Thursday, July 24th, I was down on the San Francisco waterfront for the Festival of Sail and went aboard four of the visiting ships. The following might be of interest if you were anticipating venturing out yourself.
         
        First, unrelated to the festival was a rededication commemorative ceremony at 1000 on Pier 45 near the bow of the S. S. JEREMIAH O'BRIEN. Formerly located near the Ferry Building were two merchant marine plaques and a old kedge anchor. Nearly everyone involved with the event was a Navy Leaguer. One plaque is in honor of US merchant marine personnel who served in World War II; the other to seven enginemen on the S. S. BATON ROUGE VICTORY who lost their lives to an underwater mine going upriver to Saigon to deliver war materials.
         
        The Festival of Sail has three areas of activity.
         
         
         
        I first visited the "Marine Educational Village" Some tented exhibits and two visiting vessels, the Nina and the Polaris. The Nina is a replica of a 15th century caravel. i.e. Christopher Columbus's ship. Remarkable; of note is that the rudder is attached to a tiller like a small sailboat of today. The Polaris is a 34' gaff rigged sloop built in 1906 in Alameda and maintained and operated by volunteers at the Spaulding Wooden Boat Center, Sausalito.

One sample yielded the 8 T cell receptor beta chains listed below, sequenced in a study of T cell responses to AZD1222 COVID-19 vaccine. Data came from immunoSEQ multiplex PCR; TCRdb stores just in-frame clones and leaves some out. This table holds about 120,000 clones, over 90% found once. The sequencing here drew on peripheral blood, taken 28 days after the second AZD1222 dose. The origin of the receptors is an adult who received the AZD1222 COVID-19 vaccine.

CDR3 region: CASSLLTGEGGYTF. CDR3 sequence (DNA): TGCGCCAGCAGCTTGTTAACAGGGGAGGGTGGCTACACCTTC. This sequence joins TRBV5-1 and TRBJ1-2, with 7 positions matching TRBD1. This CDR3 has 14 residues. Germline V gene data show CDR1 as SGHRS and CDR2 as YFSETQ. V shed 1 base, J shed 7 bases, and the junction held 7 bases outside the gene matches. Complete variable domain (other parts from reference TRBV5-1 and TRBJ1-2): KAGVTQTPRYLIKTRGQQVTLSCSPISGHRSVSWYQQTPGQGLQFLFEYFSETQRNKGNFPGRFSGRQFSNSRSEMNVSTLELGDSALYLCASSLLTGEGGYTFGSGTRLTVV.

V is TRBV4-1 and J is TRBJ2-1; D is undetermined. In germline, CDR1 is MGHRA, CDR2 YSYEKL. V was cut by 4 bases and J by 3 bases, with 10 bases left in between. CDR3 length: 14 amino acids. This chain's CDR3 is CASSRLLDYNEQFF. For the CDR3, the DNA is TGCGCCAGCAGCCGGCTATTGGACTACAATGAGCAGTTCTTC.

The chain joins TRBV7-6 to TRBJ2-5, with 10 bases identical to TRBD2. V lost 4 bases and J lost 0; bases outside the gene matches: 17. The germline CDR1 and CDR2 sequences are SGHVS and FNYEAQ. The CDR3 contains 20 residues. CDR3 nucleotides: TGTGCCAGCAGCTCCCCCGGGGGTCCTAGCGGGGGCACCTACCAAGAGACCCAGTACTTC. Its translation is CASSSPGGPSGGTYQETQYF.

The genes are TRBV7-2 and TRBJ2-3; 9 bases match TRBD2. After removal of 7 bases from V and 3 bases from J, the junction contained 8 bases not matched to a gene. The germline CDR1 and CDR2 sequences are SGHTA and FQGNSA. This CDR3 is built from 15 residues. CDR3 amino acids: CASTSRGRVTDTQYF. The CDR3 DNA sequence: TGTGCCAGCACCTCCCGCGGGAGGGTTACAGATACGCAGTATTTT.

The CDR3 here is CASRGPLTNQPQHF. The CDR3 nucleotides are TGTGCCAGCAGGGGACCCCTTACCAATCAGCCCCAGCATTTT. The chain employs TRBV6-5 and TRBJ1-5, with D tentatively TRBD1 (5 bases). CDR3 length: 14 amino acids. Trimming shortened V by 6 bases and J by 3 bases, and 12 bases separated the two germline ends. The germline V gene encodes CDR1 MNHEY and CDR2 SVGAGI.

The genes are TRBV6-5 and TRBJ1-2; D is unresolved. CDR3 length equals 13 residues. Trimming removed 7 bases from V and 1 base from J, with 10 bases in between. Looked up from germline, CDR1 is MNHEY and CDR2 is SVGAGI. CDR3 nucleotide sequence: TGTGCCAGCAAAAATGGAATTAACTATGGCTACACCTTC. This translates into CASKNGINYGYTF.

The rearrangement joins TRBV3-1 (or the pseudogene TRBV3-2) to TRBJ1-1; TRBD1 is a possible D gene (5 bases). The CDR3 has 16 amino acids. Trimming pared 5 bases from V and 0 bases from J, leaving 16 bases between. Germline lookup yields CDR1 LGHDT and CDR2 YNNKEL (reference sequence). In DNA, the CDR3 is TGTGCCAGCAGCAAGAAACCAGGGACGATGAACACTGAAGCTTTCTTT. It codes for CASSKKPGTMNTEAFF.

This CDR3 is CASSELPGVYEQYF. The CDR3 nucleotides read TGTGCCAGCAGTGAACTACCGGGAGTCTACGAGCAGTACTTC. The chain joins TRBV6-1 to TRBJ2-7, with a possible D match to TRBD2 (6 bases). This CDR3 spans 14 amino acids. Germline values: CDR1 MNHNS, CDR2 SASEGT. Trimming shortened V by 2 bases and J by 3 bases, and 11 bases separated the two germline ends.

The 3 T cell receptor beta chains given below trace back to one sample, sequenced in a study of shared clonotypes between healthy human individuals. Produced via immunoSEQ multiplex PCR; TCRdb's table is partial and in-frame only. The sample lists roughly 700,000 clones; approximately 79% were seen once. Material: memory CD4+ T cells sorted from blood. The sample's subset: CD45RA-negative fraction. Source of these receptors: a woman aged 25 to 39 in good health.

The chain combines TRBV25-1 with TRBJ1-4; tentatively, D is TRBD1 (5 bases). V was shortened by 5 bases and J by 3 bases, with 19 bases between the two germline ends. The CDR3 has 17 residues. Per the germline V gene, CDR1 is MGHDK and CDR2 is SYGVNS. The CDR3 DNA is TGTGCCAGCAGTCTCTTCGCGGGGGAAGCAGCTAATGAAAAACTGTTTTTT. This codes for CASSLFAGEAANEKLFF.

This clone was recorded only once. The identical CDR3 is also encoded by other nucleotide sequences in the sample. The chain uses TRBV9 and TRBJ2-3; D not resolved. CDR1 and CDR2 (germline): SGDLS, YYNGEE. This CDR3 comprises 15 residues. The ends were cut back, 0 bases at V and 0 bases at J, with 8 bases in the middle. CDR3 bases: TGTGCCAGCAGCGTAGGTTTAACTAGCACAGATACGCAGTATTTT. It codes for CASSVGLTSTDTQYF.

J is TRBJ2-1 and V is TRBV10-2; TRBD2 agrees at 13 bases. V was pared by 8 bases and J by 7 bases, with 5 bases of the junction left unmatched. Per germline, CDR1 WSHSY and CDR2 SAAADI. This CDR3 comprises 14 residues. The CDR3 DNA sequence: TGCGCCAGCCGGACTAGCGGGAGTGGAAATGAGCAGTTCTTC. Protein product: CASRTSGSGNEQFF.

Next I was off to the "Green Village" Here is where the public may go aboard the 295' USCG Braque EAGLE. I enjoyed chatting with each of the cadets posted along the route. Behind her was a reproduction of the HMS Bounty - the one built for the 1962 movie Mutiny on the Bounty. Spotted a Navy League plaque mounted with others just below the hatch.
         
        I would have enjoyed visiting other vessels but I also had to catch the AMTRAK bus to Emeryville and the Capitol Corridor train back to Sacramento.
         
        Getting between the three villages and then to get to where the vessels are moored is a challenge. Be prepared to do a lot of walking. There is no shuttle and taxi cabs are not cruising the Embarcadero. The F streetcar goes from Fisherman's Wharf to the Ferry Building. A water taxi was said to be available - I didn't see it and it docked in inconvenient places - the cost to get aboard it for any part of the day was $16. In addition to the trolley, I essentially hitch-hiked - four trips!
         
        A lot of Thursday's festival activity centered around educating and entertaining children. It looked like the organizers were preparing for an onslaught of people of all ages for the next three days.
         
        In short, my advice is venture out but anticipate crowds, mild weather, sunshine, and a lot of walking.
         
        I sure would have preferred all the vessels moored near each other in one spot.
         
        Anchors Aweigh,
         
        Phelps
         
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        Festival of Sail showcases maritime history
        The Festival of Sail taking place in San Francisco from July 23 through July 27 stretches along the waterfront from Pier 40 at AT&T Park to the Hyde Street Pier. You can experience world-re...
        BART, Thu Jul 24 23:29:37 PDT 2008 • Found on Yahoo! News
         
        Festival Of Sail
        Produced by the San Francisco Maritime National Park Association, the Festival of Sail brings some 15 majestic tall sail ships to the city's piers for a weekend of seafaring activities and ...
        Bayinsider, Thu Jul 24 17:42:59 PDT 2008 • Found on Yahoo! News